WICHITA, Kan. (AP) — The father and stepmother of a 5-year-old Kansas boy who has been missing since Saturday had a volatile relationship, according to police records.
Emily Glass, 26, the stepmother of Lucas Hernandez, was arrested Wednesday and jailed on two counts of endangering a child involving Lucas and another child. She remained jailed Thursday and has not been officially charged.
Glass reported the boy missing Saturday, saying she last saw him at their home before she took a shower and fell asleep. Despite extensive searches, the boy has not been found. Deputy Chief Gavin Seiler said police still hope to find the boy alive.
Police records detail several incidents at two addresses where the couple lived in the past two years, The Wichita Eagle reported .
One police report said Glass held a wooden ax handle during an April 2016 argument in which the boy's father, Jonathan Hernandez, suffered a bloody nose and other injuries. Glass had bruises on the side of her head and accused him of slapping her. The report says officers couldn't determine the primary aggressor. Glass was convicted of misdemeanor disorderly conduct. The same charge against Hernandez was dismissed.
The reports detail two other incidents where police went to the couple's home in response to reports of arguments. In a November 2016 incident, an officer reported injuries on Jonathan Hernandez's face where he said Glass had slapped him and she admitted to pushing him.
Police have not said where Jonathan Hernandez was when the boy was reported missing.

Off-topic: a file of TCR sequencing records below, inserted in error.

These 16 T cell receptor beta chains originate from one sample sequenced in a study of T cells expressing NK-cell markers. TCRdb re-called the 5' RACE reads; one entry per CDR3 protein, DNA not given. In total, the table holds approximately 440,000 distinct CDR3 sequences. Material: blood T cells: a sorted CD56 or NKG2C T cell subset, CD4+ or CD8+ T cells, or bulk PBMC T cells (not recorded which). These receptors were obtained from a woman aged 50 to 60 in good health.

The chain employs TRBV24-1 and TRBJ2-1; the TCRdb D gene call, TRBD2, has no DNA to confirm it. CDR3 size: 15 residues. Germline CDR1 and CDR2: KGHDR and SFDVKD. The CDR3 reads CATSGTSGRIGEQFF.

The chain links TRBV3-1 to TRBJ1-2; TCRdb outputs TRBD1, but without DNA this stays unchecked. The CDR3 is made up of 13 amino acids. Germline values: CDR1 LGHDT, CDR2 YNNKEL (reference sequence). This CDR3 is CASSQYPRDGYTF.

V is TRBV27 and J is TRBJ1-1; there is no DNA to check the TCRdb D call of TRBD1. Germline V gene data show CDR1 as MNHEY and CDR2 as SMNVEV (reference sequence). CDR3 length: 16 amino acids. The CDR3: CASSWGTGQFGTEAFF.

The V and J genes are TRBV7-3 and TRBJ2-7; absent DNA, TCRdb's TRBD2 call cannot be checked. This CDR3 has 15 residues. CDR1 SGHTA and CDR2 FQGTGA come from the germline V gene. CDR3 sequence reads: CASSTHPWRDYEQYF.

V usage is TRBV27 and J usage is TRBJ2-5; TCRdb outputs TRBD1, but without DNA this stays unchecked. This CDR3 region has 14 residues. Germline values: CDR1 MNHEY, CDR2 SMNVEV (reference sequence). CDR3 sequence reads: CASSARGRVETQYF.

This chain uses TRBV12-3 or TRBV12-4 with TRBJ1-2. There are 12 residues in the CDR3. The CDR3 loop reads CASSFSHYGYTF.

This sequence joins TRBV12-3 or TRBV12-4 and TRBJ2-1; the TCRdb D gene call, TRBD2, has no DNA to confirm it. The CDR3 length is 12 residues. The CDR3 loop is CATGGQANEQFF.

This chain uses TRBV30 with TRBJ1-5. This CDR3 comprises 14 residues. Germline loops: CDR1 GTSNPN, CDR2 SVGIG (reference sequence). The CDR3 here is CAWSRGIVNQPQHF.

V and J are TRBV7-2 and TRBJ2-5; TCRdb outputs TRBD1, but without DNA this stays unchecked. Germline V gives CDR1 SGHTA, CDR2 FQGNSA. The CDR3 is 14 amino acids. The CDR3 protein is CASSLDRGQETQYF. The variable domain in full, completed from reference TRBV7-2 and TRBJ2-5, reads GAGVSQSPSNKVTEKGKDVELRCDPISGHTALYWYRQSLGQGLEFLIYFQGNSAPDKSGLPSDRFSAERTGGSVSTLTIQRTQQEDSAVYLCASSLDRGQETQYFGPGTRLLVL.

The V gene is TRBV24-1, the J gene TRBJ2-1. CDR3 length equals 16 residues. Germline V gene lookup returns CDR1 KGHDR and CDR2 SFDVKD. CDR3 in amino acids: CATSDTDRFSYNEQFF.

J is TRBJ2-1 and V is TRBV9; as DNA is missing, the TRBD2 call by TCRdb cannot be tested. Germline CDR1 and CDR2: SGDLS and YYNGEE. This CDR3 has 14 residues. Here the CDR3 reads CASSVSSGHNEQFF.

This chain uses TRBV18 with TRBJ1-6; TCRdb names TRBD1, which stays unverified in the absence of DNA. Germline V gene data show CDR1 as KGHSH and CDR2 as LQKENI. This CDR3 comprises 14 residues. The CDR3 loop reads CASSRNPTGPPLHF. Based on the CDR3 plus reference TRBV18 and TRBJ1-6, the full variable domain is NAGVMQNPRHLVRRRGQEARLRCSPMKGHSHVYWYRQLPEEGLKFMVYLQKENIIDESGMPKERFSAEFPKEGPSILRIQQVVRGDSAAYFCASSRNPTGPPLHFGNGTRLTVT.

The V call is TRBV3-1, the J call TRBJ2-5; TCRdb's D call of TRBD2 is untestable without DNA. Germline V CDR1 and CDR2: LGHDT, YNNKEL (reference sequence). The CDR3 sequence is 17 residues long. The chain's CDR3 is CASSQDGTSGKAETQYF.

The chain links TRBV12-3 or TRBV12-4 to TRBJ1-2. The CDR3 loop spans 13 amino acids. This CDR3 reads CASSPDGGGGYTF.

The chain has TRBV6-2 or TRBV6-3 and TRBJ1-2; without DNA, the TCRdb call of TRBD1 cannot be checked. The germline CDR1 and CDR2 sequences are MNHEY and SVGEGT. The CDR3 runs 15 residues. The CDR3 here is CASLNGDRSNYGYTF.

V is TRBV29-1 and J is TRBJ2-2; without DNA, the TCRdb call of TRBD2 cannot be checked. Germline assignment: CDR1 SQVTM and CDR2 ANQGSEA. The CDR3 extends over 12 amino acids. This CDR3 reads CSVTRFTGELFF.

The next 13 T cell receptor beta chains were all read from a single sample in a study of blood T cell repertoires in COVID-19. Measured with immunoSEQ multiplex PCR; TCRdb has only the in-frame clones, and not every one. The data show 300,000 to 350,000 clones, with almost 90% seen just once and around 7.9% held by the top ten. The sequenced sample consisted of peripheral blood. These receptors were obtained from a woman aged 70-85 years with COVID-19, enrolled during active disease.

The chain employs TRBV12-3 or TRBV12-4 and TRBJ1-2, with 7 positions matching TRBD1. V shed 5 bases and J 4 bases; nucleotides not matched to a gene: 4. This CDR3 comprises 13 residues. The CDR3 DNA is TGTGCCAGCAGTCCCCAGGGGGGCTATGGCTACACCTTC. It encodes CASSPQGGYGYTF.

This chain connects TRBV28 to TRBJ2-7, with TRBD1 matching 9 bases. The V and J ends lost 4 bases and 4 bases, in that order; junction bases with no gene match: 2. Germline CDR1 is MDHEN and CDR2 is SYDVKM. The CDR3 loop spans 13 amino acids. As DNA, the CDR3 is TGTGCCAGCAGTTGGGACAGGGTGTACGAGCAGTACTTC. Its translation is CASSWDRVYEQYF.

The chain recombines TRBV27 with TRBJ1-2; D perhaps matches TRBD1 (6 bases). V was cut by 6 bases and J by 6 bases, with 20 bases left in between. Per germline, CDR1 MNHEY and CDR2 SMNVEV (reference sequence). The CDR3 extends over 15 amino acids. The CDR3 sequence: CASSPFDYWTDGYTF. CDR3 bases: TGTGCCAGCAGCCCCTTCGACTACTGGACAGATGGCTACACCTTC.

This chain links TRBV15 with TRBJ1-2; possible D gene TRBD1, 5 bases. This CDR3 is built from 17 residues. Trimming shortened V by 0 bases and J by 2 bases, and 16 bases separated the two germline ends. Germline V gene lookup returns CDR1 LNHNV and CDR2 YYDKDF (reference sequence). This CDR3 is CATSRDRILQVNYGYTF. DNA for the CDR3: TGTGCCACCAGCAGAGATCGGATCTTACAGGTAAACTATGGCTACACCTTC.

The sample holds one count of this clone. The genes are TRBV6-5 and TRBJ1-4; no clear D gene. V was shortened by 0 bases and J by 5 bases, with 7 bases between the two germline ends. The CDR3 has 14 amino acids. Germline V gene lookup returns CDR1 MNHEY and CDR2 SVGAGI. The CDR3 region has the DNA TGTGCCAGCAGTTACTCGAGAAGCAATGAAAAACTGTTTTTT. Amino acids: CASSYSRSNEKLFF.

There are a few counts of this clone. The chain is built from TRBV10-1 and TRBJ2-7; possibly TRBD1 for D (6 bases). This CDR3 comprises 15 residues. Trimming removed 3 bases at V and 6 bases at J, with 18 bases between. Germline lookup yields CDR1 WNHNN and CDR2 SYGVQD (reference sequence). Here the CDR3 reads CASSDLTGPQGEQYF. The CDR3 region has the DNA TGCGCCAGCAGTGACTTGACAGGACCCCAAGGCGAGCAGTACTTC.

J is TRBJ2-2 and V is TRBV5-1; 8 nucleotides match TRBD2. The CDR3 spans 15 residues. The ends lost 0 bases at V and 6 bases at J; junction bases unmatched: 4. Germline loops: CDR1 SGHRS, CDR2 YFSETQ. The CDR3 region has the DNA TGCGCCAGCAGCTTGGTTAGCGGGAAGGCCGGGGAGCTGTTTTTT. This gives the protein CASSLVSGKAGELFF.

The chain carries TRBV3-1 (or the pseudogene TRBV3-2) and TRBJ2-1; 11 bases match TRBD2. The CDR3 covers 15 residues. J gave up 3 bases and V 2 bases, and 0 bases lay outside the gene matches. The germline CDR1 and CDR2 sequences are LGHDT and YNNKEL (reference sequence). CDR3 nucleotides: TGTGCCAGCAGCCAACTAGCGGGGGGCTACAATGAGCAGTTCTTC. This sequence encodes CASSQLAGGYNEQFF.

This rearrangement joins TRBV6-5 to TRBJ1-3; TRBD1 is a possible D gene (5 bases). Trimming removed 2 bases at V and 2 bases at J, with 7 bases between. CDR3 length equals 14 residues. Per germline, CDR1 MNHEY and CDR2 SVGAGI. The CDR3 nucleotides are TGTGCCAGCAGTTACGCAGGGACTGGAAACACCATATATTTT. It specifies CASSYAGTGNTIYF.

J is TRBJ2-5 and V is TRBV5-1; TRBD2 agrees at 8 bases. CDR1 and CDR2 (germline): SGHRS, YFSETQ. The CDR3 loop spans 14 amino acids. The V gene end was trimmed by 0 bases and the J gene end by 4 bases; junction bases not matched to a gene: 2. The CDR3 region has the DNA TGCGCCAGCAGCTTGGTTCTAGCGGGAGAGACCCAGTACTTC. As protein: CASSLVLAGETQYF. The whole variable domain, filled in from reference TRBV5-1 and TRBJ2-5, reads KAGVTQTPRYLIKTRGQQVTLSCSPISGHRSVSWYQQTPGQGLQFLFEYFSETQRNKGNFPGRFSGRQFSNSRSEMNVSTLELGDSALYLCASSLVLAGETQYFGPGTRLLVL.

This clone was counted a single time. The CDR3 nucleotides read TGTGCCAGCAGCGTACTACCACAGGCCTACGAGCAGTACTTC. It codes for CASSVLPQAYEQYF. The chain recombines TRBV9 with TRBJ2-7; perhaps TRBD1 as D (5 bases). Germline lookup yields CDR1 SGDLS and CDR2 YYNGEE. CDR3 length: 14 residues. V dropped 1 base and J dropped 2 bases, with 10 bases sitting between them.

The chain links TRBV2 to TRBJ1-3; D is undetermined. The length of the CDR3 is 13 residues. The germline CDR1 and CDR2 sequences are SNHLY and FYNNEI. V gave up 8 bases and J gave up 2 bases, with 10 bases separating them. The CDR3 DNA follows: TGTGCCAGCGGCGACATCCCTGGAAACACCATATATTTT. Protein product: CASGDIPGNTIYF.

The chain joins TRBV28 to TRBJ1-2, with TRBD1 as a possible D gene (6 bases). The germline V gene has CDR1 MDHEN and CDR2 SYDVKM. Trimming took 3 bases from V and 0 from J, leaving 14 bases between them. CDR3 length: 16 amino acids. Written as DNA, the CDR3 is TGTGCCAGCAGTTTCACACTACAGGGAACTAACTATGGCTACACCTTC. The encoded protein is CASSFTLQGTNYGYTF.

Glass had not had a first court appearance Thursday and it was unclear if she has an attorney.
Family members have told Wichita media outlets since the disappearance that they were concerned Lucas was being abused and had reported the possible abuse to the Kansas Department of Children and Families last year.
Johnathan Hernandez told KAKE-TV Wednesday that he was upset his family members had talked to the media because it took focus away from finding his son.
"Now, if you want to bring that up later that's fine," Hernandez said. "That's a whole separate issue. I think it's taking away from what's happening and I don't appreciate it. Not from my family, not from strangers."
He said he still believes his son is alive and he is focused on finding him.
"I'm so proud to be able to be his father," he said. "I miss him very much. I love him very much and I just want him to come home."
The Kansas Department for Children and Families said in a statement that the agency is legally prohibited from publicly discussing its possible history with this family.